Patagonian Spirit Träkál Wants to Become America’s Next Bartender Favorite

May 18, 2019, 1:00 PM UTC
Courtesy of Emily Arden Wells
Courtesy of Emily Arden Wells

Naturally-distilled spirits are often the results of uniting together ingredients of a particular region. In many places, there’s a tradition of creating an identity through the delicious act of drink making. That’s why Sebastian Gomez found it so confusing Chilean Patagonia, an area renowned for its natural landscape, was lacking a liquid identity the bar community could enjoy—glacier water for hangovers excluded.

The founder and master distiller of Träkál, Gomez’s work is a reminder the real Patagonia is a place where authentic locally made products are still being introduced to the global marketplace. While Träkál is currently available in eight states as of this article, its production and entry into the U.S. market signifies consumers are embracing the idea of something completely unheard of before.

So, what can you expect to taste when trying Träkál for the first time? “I like to say Träkál is what happens when brandy and gin have a baby in Patagonia,” says Ben Long, the distillery’s co-founder.

Sebastian Gomez in Trakal’s distillery.Courtesy of Trakal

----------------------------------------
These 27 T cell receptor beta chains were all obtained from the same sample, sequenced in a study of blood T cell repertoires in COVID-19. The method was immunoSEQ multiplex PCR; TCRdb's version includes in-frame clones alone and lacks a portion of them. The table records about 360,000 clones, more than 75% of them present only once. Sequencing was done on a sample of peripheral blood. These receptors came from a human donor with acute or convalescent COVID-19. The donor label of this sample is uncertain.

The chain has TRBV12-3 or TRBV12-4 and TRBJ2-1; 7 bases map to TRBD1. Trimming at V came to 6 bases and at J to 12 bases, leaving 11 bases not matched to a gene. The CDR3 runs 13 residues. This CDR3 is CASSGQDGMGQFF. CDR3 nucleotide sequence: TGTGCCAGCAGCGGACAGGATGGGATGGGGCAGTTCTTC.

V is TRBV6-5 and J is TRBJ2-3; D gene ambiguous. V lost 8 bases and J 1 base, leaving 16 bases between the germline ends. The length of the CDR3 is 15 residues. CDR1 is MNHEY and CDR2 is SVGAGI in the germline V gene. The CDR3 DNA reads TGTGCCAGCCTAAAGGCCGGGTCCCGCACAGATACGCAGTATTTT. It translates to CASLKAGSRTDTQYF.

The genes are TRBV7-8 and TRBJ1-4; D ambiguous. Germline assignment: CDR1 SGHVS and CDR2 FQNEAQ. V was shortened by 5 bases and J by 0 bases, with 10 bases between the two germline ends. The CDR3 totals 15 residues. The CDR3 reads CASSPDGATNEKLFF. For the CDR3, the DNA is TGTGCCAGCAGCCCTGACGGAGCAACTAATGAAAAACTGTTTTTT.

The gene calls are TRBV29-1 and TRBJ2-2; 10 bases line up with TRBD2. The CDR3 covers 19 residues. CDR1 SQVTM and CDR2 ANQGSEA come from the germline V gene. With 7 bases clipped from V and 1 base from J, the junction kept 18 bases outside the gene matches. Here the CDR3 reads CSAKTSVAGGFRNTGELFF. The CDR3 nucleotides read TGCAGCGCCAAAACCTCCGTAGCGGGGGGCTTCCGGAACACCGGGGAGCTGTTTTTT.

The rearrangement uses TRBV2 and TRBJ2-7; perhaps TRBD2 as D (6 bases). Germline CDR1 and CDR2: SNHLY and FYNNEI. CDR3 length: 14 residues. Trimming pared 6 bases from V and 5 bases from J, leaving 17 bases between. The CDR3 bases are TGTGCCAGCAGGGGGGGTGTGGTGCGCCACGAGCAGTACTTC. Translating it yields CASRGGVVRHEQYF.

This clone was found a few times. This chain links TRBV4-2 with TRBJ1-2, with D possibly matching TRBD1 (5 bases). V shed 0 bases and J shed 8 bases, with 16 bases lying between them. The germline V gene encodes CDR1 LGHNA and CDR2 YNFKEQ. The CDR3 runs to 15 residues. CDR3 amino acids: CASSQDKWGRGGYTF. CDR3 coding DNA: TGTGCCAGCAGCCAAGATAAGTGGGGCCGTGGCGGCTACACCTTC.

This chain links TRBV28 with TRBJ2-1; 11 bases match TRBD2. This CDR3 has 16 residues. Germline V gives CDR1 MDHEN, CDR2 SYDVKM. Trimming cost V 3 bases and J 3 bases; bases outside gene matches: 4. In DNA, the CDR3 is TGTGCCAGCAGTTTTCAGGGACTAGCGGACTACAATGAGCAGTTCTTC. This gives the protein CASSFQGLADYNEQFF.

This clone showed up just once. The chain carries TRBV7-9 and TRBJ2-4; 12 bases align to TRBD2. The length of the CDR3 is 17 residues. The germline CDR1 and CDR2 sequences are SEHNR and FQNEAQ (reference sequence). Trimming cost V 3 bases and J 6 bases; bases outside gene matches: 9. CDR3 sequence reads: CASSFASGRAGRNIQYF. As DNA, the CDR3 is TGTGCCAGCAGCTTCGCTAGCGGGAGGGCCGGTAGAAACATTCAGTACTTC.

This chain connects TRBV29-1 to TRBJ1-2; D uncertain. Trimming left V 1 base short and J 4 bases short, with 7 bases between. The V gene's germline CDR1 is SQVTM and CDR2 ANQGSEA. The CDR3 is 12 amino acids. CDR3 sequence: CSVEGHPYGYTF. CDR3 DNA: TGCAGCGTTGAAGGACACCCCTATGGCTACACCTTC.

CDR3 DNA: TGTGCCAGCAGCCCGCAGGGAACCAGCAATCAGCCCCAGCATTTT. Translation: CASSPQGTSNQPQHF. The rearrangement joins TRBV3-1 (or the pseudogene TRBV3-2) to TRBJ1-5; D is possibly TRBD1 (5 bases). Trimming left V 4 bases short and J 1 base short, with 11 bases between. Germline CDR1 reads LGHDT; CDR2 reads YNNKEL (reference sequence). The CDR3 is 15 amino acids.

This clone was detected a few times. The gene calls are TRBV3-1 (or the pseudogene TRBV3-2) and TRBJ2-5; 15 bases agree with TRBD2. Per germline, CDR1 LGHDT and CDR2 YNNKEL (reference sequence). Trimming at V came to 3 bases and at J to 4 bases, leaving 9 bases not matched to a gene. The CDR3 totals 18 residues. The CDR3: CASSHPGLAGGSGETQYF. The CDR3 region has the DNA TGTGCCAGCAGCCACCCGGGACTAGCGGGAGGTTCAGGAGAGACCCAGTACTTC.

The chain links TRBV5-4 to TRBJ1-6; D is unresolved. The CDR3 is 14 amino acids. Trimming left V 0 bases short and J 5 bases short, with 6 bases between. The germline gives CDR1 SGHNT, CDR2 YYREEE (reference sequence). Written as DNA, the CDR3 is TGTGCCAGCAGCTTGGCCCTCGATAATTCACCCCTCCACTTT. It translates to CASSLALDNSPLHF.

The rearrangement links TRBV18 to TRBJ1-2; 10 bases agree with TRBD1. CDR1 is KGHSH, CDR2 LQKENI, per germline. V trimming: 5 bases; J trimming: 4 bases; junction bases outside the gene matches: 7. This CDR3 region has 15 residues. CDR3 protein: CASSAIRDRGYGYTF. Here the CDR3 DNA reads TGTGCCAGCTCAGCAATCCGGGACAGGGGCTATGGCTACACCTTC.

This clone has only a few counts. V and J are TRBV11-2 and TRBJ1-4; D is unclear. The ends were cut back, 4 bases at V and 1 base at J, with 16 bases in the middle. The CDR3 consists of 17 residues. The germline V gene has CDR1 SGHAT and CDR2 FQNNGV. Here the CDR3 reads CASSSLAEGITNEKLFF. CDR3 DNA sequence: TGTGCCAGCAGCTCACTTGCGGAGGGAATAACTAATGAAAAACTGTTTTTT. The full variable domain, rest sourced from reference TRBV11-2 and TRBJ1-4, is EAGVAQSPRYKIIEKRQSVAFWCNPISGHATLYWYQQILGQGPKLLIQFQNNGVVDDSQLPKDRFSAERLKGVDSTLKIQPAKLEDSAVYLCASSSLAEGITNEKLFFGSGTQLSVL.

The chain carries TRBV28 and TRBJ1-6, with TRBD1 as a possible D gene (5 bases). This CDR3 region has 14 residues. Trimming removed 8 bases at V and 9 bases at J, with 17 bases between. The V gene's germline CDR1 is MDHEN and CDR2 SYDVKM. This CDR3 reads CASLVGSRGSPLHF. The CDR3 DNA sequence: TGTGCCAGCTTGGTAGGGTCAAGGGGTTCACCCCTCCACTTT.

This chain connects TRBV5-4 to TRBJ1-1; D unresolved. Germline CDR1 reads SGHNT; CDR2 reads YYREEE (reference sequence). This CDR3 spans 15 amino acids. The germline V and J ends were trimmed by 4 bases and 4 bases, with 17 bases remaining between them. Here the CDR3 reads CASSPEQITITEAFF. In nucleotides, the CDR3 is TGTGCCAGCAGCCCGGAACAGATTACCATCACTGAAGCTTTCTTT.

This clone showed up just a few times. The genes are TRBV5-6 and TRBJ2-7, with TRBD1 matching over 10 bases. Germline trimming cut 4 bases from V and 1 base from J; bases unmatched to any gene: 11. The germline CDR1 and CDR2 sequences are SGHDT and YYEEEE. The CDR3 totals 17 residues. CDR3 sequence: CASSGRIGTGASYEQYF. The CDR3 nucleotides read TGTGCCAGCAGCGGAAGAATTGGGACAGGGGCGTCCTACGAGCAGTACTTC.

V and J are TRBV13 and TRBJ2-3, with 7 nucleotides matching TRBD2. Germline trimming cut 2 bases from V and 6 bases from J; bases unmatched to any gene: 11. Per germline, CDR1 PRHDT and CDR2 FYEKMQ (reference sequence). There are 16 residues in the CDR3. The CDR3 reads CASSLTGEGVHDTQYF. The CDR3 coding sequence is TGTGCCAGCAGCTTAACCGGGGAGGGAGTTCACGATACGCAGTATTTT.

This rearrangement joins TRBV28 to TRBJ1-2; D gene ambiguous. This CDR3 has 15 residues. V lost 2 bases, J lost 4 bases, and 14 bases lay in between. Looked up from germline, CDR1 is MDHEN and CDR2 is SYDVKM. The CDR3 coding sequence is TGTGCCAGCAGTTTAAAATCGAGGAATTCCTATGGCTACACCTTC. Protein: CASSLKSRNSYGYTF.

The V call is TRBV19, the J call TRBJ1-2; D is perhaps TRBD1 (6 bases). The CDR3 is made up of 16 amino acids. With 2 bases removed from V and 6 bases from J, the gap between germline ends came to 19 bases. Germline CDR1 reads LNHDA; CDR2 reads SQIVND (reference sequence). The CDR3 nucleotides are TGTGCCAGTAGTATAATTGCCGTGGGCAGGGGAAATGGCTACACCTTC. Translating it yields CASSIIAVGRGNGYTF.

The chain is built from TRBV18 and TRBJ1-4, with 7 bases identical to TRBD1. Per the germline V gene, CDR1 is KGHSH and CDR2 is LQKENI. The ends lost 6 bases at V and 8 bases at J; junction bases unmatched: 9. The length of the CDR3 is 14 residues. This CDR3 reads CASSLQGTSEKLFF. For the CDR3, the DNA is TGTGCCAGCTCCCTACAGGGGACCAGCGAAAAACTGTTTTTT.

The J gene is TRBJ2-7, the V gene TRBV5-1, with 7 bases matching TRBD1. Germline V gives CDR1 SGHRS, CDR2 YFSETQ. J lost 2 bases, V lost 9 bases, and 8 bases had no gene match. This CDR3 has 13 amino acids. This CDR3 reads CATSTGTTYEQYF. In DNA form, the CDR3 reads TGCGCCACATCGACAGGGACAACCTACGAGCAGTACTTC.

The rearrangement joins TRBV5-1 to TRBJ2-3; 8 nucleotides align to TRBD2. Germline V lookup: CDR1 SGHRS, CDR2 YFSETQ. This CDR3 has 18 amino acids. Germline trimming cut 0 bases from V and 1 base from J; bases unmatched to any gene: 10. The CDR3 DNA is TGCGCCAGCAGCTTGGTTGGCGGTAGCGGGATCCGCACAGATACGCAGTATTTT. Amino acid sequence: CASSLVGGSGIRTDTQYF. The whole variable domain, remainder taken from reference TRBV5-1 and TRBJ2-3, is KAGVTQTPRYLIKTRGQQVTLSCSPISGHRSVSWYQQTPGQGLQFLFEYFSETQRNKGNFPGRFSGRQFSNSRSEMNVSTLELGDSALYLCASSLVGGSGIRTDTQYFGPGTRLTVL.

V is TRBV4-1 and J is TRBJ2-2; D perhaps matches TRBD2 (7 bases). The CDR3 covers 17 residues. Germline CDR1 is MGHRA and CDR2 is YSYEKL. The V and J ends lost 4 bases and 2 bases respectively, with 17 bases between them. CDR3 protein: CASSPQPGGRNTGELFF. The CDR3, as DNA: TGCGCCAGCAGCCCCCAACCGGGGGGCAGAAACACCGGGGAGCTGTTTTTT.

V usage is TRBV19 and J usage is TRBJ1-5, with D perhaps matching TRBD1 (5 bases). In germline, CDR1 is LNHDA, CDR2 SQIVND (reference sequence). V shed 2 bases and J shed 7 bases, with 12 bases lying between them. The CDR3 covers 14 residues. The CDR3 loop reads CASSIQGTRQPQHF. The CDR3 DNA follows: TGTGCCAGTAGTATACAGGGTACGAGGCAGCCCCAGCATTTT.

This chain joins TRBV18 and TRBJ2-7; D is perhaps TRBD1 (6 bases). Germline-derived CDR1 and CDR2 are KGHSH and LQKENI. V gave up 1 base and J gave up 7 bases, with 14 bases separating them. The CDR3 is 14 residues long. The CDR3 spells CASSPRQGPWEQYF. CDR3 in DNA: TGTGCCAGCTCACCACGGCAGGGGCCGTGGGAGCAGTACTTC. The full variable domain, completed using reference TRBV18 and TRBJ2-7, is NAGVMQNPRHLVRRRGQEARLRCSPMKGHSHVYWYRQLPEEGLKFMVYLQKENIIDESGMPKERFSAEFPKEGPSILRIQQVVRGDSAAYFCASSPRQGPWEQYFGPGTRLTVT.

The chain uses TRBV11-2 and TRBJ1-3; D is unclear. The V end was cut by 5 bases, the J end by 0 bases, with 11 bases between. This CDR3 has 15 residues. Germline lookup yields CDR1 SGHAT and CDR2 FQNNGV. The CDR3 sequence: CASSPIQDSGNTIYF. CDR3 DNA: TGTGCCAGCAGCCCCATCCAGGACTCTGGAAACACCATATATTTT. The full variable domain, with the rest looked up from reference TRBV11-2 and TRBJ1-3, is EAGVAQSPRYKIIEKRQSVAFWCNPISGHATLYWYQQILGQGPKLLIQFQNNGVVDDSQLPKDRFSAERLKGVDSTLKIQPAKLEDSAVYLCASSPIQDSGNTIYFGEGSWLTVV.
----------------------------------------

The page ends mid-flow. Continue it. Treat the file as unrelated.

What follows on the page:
Courtesy of Trakal

The clear spirit is 42% alcohol by volume or 84 proof, and is distilled three times. Beginning with local apple and pear varieties to create a base, the spirit then distills four different types of locally grown berries for its body, with seven wild herbs and essential oils added for the final round. In distillation, the quality of ingredients is obviously very important, but so too is the equipment that’s used. Gomez used pot stills made from Patagonian copper and steel, embodying the idea that a locally made spirit could be forged in a part of the world that had escaped the global bar community.

“Because of the use of the essential oils, I had to readapt and rebuild the original designs to accommodate their use. The most important thing for me is the flavor,” says Gomez, who took over two years to fine tune his equipment and production methods. The result is a drinking experience that like its surroundings, bases itself on natural beauty. Expect to drag your tongue through the Andean forests, picking up the flavor of berries and an herb you think is anise, but in reality, it’s called tepa. That unidentifiable aftertaste is precisely the point of venturing out to try a new spirit, as well as the key to Träkál establishing its own section on the shelves of liquor stores.

Crossing Borders

When it comes to spirits, making what’s inside the bottle is only half of the process. Before any alcoholic product can receive approval for sale in the United States, its label must be approved by the Alcohol and Tobacco Tax and Trade Trade Bureau. Commonly referred to as the TTB, this government agency is the authority on what labels can and cannot state. The TTB’s decisions have a tremendous impact on a product’s brand identity and the way it chooses to market itself to industry professionals and consumers alike.

Trakal spirit distills four different types of locally grown berries for its body, with seven wild herbs.Courtesy of Emily Arden Wells
Courtesy of Emily Arden Wells